My second stage is the Block-In. I filled in the dark rock areas with flat color using a slightly darker blue-violet Color Conte and finger smudged them so that I'd preserve the tooth. I used pink and orange on some rock highlights in the back but smudged the blue-violet right over them to make a more muted color. I used a light Peach stick for the highlights on sunlit rocks. The background cliff is entirely in shadow, so it's all some variation on blue. The sunlit flat planes are a bright light peach because I wanted a bit of dawn color in the composition. You could use any warm color.
Using spectrum bright colors in the BLock-In stage gives a shimmer of strong color even when you go over them with complements and more neutral sticks to come closer to the local color or true color. This block-in layer I was painting the light on the forms as if they were white Styrofoam shapes instead of rocks. Because I wanted very light foam on the water, I left all the water area white and just painted the blue shadow areas onto it after rubbing the blue shadows smooth with my fingers.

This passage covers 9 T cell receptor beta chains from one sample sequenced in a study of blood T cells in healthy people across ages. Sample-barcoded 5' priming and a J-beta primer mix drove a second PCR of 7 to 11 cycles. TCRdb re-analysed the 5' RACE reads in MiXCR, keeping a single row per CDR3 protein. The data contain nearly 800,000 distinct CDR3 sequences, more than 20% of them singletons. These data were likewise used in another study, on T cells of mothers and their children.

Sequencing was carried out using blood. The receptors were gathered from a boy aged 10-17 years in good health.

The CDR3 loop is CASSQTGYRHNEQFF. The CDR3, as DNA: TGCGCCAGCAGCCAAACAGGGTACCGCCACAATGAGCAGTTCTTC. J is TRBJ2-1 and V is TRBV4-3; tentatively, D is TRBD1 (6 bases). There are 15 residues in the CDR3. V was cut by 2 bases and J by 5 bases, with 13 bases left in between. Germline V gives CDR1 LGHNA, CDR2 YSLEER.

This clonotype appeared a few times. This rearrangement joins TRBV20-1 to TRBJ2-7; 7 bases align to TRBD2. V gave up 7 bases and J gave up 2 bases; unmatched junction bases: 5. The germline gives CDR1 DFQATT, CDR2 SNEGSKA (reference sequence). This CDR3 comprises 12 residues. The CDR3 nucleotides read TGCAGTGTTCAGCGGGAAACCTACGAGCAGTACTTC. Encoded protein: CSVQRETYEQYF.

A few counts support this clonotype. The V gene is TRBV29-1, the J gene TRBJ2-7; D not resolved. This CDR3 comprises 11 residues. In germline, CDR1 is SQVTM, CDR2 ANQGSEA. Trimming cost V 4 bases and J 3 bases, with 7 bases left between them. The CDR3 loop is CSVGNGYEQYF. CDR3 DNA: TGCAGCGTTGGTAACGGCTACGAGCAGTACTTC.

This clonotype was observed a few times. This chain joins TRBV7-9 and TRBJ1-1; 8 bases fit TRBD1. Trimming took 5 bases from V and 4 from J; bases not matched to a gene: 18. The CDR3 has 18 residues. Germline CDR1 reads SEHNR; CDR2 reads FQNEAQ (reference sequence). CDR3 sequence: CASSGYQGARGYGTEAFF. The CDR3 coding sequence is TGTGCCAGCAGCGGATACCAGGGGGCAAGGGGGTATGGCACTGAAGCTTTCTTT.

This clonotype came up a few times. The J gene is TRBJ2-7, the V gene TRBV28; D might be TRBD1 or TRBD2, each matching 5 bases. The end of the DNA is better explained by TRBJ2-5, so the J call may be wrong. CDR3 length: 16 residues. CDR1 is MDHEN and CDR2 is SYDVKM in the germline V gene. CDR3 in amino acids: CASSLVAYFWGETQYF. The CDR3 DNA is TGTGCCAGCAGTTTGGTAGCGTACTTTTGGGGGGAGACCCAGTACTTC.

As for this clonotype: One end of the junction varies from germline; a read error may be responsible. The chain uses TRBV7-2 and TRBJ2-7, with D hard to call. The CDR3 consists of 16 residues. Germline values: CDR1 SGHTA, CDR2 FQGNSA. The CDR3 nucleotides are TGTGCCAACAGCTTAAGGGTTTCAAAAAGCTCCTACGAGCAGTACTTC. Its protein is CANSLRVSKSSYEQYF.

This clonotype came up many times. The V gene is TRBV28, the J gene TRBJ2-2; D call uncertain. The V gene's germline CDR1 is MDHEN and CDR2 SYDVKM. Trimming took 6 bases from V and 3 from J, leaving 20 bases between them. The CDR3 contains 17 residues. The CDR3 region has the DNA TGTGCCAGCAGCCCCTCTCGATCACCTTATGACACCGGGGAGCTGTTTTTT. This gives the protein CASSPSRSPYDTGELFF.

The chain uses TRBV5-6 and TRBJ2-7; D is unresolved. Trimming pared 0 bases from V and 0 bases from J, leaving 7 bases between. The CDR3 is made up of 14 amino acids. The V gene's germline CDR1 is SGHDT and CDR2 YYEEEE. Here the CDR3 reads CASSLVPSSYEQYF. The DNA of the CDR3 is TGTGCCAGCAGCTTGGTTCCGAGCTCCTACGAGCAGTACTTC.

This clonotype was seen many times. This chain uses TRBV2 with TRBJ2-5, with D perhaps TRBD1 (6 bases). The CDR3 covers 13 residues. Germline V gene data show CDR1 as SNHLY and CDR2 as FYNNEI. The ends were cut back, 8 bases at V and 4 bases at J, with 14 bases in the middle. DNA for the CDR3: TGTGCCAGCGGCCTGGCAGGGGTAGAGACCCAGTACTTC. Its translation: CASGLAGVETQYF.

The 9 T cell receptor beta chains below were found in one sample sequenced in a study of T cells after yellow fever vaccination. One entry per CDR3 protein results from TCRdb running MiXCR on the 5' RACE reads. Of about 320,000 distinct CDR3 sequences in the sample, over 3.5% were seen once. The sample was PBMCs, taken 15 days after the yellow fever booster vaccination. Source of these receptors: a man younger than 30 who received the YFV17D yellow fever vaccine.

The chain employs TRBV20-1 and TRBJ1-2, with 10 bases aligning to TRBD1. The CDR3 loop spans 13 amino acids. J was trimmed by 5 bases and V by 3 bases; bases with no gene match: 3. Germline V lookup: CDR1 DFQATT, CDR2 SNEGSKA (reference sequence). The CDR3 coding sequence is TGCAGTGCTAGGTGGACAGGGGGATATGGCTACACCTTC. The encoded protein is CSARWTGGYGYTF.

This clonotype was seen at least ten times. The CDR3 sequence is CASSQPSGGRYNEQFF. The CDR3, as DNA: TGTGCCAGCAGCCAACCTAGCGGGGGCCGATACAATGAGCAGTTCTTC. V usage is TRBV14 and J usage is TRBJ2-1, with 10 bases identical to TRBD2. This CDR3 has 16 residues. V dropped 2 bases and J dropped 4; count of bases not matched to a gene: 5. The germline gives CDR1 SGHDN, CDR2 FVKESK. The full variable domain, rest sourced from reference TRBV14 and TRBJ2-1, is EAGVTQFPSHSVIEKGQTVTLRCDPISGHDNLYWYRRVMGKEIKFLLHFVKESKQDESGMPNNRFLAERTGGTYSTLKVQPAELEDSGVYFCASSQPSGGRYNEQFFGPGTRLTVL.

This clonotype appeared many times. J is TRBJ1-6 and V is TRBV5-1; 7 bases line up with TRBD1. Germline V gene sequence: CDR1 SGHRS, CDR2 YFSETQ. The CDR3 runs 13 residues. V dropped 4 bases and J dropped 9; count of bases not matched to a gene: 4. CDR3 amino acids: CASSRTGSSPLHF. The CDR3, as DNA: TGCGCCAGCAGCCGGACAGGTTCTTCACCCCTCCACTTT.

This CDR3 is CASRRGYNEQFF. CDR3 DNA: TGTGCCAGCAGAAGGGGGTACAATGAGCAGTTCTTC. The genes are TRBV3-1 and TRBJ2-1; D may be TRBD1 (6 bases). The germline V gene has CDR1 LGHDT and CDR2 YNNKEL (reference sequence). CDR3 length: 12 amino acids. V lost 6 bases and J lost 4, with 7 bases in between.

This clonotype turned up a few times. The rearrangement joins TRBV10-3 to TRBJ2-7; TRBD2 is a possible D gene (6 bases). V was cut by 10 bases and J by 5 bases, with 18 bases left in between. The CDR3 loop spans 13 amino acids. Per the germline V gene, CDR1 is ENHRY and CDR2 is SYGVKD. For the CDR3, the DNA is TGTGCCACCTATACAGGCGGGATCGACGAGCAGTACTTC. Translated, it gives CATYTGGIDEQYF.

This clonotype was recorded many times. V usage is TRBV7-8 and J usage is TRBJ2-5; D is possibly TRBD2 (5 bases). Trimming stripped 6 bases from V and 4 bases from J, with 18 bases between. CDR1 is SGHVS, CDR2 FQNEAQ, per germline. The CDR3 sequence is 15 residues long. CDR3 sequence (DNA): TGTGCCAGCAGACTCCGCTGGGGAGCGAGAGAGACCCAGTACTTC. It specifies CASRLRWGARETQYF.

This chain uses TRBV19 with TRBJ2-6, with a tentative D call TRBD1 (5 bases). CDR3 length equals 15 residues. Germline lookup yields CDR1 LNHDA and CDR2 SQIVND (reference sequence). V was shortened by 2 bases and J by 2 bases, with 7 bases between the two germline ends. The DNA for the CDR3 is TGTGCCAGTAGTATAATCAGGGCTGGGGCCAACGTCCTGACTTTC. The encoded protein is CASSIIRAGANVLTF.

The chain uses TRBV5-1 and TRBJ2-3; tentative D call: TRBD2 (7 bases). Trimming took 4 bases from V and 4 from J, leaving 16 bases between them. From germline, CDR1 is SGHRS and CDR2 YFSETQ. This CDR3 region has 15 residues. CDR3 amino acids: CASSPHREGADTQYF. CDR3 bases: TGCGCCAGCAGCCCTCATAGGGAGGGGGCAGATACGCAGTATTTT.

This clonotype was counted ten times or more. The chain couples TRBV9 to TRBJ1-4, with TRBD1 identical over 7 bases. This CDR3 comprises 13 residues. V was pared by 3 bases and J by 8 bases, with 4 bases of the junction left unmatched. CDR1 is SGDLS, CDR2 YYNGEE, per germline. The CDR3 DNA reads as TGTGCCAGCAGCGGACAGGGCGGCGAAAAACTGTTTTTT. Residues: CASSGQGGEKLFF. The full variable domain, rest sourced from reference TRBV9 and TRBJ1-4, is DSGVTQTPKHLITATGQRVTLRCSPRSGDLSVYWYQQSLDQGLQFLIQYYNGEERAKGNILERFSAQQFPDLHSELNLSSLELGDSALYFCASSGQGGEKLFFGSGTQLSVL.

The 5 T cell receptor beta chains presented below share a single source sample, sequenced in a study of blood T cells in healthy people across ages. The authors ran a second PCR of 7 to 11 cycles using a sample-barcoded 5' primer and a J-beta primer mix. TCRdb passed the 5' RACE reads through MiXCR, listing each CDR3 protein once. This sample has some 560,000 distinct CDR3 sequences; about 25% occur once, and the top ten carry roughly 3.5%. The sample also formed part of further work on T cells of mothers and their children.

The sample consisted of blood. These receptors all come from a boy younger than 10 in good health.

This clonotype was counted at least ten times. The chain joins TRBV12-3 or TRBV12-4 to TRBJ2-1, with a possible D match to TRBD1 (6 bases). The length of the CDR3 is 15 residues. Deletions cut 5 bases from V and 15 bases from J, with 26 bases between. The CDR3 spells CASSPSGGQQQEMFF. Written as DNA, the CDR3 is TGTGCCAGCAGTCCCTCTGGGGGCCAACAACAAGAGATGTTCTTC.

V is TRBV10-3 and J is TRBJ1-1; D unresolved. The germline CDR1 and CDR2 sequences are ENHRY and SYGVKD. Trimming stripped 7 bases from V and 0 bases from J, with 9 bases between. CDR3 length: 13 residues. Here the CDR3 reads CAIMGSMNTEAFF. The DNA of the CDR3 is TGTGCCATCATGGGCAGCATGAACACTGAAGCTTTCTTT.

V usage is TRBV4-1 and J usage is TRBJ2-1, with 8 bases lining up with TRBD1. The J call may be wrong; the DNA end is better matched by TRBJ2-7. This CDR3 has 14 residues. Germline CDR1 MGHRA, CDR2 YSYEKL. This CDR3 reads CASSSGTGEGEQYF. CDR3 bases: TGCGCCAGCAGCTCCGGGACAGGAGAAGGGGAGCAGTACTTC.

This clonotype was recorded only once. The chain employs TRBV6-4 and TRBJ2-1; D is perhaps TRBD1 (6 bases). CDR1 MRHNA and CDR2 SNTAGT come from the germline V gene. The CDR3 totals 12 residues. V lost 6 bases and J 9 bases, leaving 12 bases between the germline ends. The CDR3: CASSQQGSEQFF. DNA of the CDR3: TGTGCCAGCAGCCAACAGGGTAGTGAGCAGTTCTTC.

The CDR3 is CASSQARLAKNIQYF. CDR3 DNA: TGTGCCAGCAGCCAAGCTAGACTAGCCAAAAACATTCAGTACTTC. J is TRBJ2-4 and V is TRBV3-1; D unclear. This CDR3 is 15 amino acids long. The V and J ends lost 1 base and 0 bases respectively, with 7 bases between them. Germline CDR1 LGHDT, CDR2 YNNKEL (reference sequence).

The scene is shaping up even as a finger painting. This layer is important. So is blending this layer, because especially on non-sanded paper, a blended layer takes more color easier than if you're adding color over color. The "Block In" layer is also called an Underpainting. I let the white stand for white but if I was working on a colored paper, I would have blocked it in with a white stick and rubbed it smooth.
Don't worry too much about edges when blocking in. They can be cleaned up later on and if it's a smudged, blended layer, it's easy to go over with other colors. If you err, drag the lighter color into the darker one. Sometimes with hard pastels white does not go over dark completely. If that happens, you can either erase back to the surface with your kneaded eraser or use a softer pastel to touch up the lost white or light accent.
If the painting was larger, I could have done the filling in by turning pieces of sticks on their sides and making wide strokes. The main reason I didn't is that this is only 5 1/2" x 7 1/4" and so the width of a stick was enough to just scribble the color in. Don't apply it carefully or worry about white specks showing, the finger blending gets rid of those.